The weekend of July 17-19, we took that Friday off and took a trip down to Cañon City, which is around 1.5 hours from Denver, due south. I had read an article in the Denver Post years ago about this little town and thought that it would be fun to visit, so we finally did, as our one big vacation this year. (The wedding, naturally, is sucking up our vacation time and money so this is our grand adventure!)
We arrived at 5pm on Friday after leisurely getting up, checking email and going to The Container Store. It's all the way on the south side of Denver, so we had to fit it in with other southbound journeys. We had just enough time to check into the hotel before we went on a Ghost Walk.
While the walk did not necessarily mention a lot about ghosts, there was the occasional ghost story thrown into a lot of the town's history, which was still very cool to learn. I took a lot of pictures despite the fact that the town is literally five blocks big. Here is one block of the street, with preserved historic 100-year-old buildings:
Then we had a very fattening dinner at an Italian restaurant. On Saturday, we first went to the Colorado Museum of Prisons which is an actual former prison itself, and right next to, sharing the same wall with, a medium-security REAL prison, butting right up to the Rockies:
In the courtyard alone there were two old cells, a gas chamber, a sign that said that persons were subjected to searches without any prior notice, and a fire truck from the 1950's that they used during the 1980's to train convicts to be firemen!
Here is what the inside looked like, a nice, old, small prison:
Each cell had a different display theme, ranging from gangs to women convicts, to weapons, to wardens, to outreach programs to rehabilitate convicts and teach them a trade. It was actually a very informative museum, albeit a bit creepy because you had to go into most of those cells to see the exhibits!
In the afternoon we walked around the town a bit and visited the Natural Museum which had the most gorgeous private collection of phonographs that I've ever seen. At night we took the Royal Gorge Railroad on a dinner train trip into the Royal Gorge. The Gorge is famous for outdoor activites like hiking, kayaking and rafting, but for those of us who want to see the Gorge without exerting ourselves, the train offers lunches, dinners, and even wine tastings, while you wind along the Arkansas River into the gorge.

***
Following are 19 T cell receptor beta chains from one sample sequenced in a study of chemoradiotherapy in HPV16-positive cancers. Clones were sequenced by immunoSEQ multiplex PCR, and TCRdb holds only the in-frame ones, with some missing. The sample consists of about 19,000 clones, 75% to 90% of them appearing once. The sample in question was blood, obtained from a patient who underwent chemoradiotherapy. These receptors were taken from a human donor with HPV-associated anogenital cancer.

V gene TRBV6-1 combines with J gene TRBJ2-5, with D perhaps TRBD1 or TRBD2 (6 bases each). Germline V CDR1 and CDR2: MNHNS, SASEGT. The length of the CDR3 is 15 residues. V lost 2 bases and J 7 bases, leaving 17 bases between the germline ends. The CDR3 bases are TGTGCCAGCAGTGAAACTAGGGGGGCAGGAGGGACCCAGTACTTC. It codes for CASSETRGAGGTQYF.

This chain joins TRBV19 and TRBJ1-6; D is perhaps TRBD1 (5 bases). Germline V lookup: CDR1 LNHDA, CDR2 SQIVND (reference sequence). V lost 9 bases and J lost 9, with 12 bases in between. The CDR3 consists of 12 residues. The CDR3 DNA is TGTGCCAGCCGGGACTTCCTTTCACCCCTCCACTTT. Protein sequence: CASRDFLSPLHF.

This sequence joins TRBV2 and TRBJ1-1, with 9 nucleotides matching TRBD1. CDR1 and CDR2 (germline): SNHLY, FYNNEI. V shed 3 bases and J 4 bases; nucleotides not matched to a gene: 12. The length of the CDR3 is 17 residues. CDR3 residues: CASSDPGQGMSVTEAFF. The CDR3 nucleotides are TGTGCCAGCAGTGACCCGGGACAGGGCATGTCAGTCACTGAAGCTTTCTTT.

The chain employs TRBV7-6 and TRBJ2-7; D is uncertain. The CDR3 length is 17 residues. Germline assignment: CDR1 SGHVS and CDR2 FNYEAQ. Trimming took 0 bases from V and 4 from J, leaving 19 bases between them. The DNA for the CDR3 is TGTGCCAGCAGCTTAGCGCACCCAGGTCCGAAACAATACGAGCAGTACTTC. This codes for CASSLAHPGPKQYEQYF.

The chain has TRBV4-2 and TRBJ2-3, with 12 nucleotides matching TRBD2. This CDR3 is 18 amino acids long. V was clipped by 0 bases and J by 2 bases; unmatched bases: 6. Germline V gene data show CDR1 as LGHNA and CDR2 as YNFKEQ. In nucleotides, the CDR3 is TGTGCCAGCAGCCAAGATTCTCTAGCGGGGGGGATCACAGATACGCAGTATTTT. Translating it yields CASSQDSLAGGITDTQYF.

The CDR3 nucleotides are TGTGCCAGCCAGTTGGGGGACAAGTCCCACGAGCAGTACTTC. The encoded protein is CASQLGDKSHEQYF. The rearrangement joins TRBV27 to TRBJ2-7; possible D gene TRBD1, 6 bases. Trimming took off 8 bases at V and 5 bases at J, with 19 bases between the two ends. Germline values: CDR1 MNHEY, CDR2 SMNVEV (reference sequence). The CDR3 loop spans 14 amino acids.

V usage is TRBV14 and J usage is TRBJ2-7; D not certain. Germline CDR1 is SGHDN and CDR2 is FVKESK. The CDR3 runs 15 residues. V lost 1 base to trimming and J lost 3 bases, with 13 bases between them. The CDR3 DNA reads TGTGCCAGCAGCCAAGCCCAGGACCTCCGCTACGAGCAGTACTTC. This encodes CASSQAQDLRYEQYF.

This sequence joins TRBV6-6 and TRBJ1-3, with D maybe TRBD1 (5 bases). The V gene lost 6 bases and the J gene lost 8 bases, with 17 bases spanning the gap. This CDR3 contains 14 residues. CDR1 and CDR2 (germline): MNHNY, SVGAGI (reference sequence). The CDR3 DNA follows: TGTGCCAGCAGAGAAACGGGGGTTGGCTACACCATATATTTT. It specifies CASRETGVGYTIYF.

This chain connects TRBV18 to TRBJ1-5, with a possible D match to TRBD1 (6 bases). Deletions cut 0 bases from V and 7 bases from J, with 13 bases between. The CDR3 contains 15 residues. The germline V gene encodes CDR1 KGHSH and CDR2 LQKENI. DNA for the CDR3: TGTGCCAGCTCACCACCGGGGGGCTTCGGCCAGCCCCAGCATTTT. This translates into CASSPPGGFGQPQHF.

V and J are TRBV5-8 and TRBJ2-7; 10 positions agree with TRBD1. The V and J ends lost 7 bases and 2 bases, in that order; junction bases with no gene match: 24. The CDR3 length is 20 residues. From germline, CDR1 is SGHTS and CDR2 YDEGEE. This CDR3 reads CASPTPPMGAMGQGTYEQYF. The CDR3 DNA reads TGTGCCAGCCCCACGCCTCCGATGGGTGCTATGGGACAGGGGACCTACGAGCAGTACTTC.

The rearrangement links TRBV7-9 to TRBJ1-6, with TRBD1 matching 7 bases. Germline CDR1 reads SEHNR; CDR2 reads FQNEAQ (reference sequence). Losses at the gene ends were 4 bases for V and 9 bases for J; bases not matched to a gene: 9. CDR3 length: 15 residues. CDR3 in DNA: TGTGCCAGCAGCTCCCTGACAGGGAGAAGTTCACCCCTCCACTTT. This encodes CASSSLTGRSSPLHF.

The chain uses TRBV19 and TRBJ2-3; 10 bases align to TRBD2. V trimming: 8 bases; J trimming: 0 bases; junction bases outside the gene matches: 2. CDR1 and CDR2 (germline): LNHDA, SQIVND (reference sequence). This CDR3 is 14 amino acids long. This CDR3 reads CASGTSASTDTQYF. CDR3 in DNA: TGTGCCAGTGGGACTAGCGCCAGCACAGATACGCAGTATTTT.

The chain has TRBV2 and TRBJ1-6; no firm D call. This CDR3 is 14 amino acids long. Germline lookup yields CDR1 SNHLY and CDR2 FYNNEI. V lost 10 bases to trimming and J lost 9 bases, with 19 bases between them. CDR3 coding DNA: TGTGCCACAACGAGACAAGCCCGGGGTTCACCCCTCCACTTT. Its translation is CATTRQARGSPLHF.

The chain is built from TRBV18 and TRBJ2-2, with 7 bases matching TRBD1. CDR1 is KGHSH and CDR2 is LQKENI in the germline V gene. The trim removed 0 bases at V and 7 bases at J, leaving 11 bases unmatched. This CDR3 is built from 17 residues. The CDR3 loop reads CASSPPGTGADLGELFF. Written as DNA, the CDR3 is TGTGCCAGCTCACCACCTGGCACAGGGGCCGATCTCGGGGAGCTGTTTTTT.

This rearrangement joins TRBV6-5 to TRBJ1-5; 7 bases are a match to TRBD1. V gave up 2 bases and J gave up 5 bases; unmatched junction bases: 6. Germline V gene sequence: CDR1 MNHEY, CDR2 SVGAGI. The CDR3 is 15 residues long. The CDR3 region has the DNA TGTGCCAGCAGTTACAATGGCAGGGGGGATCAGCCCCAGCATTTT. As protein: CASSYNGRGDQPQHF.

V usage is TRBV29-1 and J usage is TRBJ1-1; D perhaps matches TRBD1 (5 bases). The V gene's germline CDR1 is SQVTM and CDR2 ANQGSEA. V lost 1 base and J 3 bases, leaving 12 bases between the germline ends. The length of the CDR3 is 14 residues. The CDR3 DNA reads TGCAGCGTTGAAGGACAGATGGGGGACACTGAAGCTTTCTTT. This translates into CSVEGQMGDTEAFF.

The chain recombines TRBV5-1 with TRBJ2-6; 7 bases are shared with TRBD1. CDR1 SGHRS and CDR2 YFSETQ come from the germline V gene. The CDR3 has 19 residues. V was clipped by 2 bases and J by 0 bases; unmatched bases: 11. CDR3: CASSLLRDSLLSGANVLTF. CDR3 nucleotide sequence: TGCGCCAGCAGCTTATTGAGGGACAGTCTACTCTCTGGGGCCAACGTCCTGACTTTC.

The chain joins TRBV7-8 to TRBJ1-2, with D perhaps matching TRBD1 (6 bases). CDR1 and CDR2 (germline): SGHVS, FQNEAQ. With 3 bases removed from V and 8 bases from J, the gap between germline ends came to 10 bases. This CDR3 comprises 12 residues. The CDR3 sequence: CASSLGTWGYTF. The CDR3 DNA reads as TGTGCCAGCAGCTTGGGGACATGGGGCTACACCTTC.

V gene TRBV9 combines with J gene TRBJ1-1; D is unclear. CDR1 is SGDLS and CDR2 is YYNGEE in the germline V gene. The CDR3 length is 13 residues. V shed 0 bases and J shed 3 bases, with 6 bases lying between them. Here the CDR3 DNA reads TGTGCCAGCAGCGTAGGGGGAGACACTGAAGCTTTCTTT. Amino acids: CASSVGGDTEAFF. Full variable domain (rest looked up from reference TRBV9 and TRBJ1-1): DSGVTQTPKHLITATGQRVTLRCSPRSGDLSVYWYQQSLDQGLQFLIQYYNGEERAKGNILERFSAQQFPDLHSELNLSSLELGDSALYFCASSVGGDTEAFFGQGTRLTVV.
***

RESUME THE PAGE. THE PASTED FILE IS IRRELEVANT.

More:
Here is the beautiful wood-paneled train car that we dined in:
This photo shows the rapids, how close to the river we were both in length and height, and it also shows something totally insane. If you look towards the middle of the rocks, you'll see a horizontal cylinder stretching across most of the width of the photo.
This was a wooden pipe system to transport water to the town of Cañon City for a century all the way up to the 1970's. It was held together by steel bands, and someone lived nearby and literally walked the WHOLE pipeline through the gorge EVERY DAY to check for leaks, broken bands and damaged wood. Some of these areas were not very easy to walk along as you can see!!
Lastly, here is a view at the lowest part of the gorge, where you can see just how deep we are, and you can see the bridge above us that many people drive or walk over. Personally I'd rather be at the bottom!
On Sunday we leisurely had brunch at the WAFFLE WAGON I kid you not, and then went to the Holy Cross Abbey Winery. It did used to be an Abbey for monks and nuns, but recently it was sold. But, the winery is in full swing! They grow some grapes right there, but get most of them from Palisade, on the west side of Colorado, which is where we went on our Wine Train excursion this past April.
We showed up when they opened for the free wine tasting and ended up buying a good 7 bottles or so! Yummy Apple Wine!!
So, while it was not exactly an exotic location, it was great to get away for a long weekend, catch up on some rest, learn some new things and see some new places!